The current outbreak of Ebola in West Africa is having effects around the globe, and the human tragedy seeping from the disease is getting deeper. According to a statement released by the Nigerian government, the disease has taken its first government in that country. The victim is apparently a Liberian who died in a hospital in Lagos on Tuesday.
The Lagos Health Commissioner, Jide Idris, tried to maintain calm while informing the public about the probable death. “We’re assuming it’s Ebola until further notice. The public should not panic. We’re trying as much as possible to take the measures that will contain the spread.” Local lab results showed the man was positive for Ebola a separate test, performed by the WHO will be completed in the next day.
Ebola stalks Nigeria
According to the health official the man was isolated as soon as he arrived into the country from Liberia, one of the countries affected by the current outbreak. Porous borders and poor infrastructure, among other ongoing problems, mean that an Ebola outbreak in Nigeria could happen at any time, and it could have disastrous effects. The country’s health officials were quick to quell any domestic or international panic about its treatment of the Ebola death.
Health Minister Onyebuchi Chukwu said in a statement that “All ports of entry into Nigeria including airports, seaports and land boarders are placed on red alert.” He added that “Ministry of Health specialists have been positioned in all entry points. Active surveillance has also been stepped up.”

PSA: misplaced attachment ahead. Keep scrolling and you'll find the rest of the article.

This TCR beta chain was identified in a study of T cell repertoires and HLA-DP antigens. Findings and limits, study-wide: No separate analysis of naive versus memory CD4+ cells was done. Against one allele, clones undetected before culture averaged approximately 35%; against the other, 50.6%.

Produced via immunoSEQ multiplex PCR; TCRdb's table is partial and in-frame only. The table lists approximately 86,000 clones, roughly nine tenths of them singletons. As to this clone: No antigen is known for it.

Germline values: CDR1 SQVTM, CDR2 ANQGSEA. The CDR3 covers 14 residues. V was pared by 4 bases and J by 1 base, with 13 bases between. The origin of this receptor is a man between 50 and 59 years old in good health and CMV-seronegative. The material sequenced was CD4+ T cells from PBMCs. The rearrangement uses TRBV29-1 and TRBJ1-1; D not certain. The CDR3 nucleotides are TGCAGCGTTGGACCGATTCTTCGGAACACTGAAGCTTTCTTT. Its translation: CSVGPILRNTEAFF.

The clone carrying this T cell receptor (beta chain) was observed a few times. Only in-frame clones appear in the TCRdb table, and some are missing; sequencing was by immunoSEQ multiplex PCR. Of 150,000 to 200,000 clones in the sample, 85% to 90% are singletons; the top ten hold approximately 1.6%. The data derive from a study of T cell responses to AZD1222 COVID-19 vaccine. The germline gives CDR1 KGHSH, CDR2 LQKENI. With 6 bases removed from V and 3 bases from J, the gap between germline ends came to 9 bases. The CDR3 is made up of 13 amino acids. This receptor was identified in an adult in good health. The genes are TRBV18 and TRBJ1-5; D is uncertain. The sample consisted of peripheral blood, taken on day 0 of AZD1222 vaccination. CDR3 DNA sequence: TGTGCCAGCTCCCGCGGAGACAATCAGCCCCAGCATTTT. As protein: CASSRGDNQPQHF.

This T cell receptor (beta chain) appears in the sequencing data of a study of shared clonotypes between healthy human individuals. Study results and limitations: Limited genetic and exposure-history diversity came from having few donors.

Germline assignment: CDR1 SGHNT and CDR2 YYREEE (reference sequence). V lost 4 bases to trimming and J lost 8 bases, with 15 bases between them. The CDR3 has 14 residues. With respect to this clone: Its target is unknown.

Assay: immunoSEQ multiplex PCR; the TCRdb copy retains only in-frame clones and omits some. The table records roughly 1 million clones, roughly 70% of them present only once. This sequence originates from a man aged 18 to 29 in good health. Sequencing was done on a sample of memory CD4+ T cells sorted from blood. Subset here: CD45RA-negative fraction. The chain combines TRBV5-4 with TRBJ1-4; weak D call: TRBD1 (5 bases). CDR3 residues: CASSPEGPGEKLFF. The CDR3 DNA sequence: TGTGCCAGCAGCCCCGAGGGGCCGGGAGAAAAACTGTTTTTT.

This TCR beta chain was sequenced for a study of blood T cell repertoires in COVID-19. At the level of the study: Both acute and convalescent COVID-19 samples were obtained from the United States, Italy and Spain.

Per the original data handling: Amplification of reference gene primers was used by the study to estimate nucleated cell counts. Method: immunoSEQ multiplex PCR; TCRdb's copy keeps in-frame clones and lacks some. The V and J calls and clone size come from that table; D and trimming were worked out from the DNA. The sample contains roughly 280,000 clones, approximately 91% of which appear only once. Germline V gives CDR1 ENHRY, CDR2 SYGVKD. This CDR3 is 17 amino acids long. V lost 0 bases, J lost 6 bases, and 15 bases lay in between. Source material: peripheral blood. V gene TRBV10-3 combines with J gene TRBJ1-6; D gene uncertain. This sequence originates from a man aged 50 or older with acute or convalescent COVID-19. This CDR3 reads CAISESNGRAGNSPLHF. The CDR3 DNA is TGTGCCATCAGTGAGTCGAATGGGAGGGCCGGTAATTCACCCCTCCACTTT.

Nigeria does not share a land border with any of the countries currently affected by the ongoing Ebola outbreak, but the advent of air travel and the region’s migration mean that infected people from those regions are a constant danger to the government.
Ebola outbreak continues taking toll
The World Health Organization, which has been monitoring the current Ebola outbreak, says that the current spate of infections has killed 663 people after infecting 1,048. The disease has previously been spotted in Guinea, Liberia and Sierra Leone. Fears that it is spreading to Nigeria, which has a much higher population than its neighbors and ongoing civil strife, have existed since the outbreak became world news earlier this year.
The disease, which is known to kill about 90% of those infected, presents with fever, headache, diarrhea and joint pains that eventually lead to bleeding from the eyes, ears and nose. There is no cure for the virus, and it has never been known to present in an outbreak outside of Africa.
The cause of the disease, which is thought to be transmitted from animals to humans, is likely native to the continent, though there is no guarantee that the rest of the world is immune to transmission of the disease.